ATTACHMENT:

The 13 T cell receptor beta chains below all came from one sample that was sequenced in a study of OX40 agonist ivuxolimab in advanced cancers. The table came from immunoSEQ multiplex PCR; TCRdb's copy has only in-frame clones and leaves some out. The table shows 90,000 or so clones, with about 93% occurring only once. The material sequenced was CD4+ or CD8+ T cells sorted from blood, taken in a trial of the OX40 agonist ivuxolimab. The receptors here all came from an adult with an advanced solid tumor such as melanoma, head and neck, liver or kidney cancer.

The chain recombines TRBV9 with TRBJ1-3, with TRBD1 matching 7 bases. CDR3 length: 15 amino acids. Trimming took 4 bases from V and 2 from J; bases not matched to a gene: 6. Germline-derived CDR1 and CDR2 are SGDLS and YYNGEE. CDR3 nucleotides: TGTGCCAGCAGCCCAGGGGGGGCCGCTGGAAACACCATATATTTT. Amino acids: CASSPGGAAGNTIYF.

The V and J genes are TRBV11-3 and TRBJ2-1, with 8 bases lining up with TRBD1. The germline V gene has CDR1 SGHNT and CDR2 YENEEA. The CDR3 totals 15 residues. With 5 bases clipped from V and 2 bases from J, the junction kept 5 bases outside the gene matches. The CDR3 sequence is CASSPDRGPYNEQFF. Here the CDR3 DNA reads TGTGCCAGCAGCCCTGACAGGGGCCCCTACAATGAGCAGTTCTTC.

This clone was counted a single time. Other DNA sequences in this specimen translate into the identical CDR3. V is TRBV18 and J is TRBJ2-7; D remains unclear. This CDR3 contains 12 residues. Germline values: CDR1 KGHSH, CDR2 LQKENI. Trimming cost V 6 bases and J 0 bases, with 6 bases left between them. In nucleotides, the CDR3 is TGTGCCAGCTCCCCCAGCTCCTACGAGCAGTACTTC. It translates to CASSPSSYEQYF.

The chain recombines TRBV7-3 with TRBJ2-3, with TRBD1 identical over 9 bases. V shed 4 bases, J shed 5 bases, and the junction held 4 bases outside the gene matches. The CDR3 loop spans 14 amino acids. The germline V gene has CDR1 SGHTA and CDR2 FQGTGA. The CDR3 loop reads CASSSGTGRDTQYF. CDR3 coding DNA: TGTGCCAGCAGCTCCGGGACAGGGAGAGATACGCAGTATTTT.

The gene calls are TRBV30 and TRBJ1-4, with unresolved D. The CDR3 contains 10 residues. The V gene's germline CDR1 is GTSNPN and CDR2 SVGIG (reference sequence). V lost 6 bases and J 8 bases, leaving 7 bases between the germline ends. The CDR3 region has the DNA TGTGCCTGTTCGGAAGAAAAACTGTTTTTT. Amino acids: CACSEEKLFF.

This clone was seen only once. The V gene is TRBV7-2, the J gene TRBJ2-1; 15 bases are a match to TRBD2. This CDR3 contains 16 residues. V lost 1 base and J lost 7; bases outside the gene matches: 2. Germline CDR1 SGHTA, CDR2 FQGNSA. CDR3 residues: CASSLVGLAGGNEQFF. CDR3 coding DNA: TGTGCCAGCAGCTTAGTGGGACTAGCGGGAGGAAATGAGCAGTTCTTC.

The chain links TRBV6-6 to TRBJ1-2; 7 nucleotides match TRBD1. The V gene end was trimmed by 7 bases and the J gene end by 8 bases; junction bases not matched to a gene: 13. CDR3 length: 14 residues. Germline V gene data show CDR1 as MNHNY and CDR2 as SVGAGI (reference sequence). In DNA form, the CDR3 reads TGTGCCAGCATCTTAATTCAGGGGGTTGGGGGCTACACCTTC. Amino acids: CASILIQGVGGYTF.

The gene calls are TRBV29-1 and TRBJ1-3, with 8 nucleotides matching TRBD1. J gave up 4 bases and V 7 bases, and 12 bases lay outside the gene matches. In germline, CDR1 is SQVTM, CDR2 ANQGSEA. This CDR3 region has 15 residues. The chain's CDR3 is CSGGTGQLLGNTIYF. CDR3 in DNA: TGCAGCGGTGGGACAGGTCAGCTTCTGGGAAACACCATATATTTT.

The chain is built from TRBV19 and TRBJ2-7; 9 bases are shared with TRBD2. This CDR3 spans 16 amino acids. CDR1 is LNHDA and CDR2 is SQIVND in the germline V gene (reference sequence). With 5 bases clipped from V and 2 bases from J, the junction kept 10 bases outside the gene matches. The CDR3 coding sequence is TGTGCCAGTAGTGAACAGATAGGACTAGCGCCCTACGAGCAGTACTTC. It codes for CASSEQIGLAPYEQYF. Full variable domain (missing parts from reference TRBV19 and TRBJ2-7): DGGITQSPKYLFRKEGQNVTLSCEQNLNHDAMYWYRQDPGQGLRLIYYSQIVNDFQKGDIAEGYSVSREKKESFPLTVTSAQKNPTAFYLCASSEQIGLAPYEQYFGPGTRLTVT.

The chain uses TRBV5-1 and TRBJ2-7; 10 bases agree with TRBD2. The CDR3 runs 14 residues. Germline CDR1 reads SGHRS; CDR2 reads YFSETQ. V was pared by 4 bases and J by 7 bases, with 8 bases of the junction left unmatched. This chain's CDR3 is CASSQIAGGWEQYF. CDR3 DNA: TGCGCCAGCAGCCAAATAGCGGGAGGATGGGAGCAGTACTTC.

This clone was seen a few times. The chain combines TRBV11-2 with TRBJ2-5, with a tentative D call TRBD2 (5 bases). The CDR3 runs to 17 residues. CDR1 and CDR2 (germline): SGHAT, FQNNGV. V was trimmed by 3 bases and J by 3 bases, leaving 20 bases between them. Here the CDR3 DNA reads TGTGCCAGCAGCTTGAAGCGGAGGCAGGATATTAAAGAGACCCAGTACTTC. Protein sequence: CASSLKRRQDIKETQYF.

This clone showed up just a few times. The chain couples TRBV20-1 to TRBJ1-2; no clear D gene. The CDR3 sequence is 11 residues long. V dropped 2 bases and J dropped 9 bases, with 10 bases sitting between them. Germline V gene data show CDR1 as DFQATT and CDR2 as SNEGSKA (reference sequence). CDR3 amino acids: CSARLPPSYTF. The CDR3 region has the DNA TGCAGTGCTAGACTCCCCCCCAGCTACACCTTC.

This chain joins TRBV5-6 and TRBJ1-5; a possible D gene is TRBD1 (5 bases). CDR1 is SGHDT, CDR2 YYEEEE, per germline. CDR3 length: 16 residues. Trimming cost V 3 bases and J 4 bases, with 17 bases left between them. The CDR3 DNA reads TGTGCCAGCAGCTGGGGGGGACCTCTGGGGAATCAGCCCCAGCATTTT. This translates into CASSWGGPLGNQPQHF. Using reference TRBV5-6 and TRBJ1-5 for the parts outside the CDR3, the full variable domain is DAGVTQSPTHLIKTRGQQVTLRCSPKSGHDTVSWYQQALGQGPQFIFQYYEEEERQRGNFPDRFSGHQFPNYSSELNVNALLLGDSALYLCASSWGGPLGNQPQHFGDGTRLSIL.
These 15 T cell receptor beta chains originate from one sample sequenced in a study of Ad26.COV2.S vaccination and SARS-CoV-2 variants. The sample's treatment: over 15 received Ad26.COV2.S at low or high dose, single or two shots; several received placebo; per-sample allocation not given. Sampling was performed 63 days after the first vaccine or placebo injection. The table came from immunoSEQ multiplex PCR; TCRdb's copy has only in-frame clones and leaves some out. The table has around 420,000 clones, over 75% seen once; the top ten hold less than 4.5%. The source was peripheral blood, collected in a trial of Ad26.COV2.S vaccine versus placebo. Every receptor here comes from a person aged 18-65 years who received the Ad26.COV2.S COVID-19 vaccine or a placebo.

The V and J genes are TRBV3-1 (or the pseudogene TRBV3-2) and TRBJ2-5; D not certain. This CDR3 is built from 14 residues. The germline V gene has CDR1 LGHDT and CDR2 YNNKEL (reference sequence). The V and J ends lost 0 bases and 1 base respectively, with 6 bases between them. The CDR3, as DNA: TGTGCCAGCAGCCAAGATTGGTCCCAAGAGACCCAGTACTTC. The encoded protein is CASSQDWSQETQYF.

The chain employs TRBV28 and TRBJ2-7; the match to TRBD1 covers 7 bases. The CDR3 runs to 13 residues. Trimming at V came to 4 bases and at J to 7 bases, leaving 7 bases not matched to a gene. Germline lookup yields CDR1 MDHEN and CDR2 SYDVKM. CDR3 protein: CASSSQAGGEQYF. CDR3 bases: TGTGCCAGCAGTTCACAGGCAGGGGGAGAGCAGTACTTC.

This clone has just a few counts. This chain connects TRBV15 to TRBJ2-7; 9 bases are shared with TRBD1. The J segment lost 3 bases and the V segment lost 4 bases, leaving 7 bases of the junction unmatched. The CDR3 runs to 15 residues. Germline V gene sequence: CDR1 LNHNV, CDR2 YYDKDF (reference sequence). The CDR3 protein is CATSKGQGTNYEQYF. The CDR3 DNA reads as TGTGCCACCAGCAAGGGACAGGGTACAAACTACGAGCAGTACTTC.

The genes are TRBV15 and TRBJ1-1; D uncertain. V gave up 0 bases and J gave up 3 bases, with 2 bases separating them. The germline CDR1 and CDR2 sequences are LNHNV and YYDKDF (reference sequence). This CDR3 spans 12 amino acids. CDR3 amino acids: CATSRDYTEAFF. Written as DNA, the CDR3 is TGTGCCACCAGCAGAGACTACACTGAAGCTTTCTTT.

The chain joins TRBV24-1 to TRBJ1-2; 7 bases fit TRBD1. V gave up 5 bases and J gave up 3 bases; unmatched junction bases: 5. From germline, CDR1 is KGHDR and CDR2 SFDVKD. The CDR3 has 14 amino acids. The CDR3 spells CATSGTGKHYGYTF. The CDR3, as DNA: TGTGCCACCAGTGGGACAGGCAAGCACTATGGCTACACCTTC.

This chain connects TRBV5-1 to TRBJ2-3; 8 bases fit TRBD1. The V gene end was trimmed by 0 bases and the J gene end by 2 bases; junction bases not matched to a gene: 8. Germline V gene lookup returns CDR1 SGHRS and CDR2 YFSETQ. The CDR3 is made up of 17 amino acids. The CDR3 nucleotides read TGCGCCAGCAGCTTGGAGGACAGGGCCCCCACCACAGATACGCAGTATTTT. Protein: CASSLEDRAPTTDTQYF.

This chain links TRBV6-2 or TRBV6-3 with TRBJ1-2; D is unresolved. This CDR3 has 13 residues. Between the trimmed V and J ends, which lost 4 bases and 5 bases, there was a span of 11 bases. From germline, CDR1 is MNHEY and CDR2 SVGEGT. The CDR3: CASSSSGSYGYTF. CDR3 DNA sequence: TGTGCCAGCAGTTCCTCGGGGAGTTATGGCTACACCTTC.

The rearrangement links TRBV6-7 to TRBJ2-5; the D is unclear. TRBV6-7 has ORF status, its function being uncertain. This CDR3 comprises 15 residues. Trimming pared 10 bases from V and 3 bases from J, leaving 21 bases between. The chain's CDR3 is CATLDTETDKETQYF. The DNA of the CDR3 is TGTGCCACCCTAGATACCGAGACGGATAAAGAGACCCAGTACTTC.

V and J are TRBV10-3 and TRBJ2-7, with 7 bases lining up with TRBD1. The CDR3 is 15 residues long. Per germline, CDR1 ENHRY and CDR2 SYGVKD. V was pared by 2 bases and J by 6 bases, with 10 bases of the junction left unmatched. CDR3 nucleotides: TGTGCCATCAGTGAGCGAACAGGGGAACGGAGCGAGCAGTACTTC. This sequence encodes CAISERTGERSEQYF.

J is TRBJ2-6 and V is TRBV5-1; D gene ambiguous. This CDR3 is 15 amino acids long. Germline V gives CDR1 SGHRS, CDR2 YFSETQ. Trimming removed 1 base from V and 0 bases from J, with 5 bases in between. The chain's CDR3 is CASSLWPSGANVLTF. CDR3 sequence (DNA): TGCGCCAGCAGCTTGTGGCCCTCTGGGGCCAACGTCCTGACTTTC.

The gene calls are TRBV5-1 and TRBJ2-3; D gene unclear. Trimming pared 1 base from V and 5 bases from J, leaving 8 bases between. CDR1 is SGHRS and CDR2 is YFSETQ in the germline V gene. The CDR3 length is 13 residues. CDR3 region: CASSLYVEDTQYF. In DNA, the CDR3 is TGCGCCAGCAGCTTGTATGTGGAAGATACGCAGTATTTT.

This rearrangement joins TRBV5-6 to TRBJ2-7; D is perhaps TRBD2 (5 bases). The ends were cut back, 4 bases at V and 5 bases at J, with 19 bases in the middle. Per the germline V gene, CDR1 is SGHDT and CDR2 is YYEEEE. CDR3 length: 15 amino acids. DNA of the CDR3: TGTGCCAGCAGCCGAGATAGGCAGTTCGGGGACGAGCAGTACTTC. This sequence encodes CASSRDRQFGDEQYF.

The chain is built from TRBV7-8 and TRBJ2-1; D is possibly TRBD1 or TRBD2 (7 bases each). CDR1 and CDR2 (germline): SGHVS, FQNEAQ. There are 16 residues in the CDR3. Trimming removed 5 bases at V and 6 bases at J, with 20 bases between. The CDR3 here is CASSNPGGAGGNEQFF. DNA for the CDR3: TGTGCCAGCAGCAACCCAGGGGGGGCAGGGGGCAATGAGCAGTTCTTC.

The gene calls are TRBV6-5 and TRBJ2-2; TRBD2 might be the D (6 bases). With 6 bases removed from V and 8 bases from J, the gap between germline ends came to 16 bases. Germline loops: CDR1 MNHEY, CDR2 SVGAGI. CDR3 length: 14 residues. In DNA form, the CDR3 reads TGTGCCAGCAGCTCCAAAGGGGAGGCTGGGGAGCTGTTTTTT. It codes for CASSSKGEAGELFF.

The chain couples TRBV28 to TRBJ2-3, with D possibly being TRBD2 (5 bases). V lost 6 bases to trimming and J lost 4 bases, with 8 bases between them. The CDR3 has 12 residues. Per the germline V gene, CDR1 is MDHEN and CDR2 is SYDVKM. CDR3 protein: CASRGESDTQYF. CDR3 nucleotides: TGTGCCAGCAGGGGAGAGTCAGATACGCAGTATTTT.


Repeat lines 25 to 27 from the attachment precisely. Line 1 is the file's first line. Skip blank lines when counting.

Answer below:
J is TRBJ2-6 and V is TRBV5-1; D gene ambiguous. This CDR3 is 15 amino acids long. Germline V gives CDR1 SGHRS, CDR2 YFSETQ. Trimming removed 1 base from V and 0 bases from J, with 5 bases in between. The chain's CDR3 is CASSLWPSGANVLTF. CDR3 sequence (DNA): TGCGCCAGCAGCTTGTGGCCCTCTGGGGCCAACGTCCTGACTTTC.

The gene calls are TRBV5-1 and TRBJ2-3; D gene unclear. Trimming pared 1 base from V and 5 bases from J, leaving 8 bases between. CDR1 is SGHRS and CDR2 is YFSETQ in the germline V gene. The CDR3 length is 13 residues. CDR3 region: CASSLYVEDTQYF. In DNA, the CDR3 is TGCGCCAGCAGCTTGTATGTGGAAGATACGCAGTATTTT.

This rearrangement joins TRBV5-6 to TRBJ2-7; D is perhaps TRBD2 (5 bases). The ends were cut back, 4 bases at V and 5 bases at J, with 19 bases in the middle. Per the germline V gene, CDR1 is SGHDT and CDR2 is YYEEEE. CDR3 length: 15 amino acids. DNA of the CDR3: TGTGCCAGCAGCCGAGATAGGCAGTTCGGGGACGAGCAGTACTTC. This sequence encodes CASSRDRQFGDEQYF.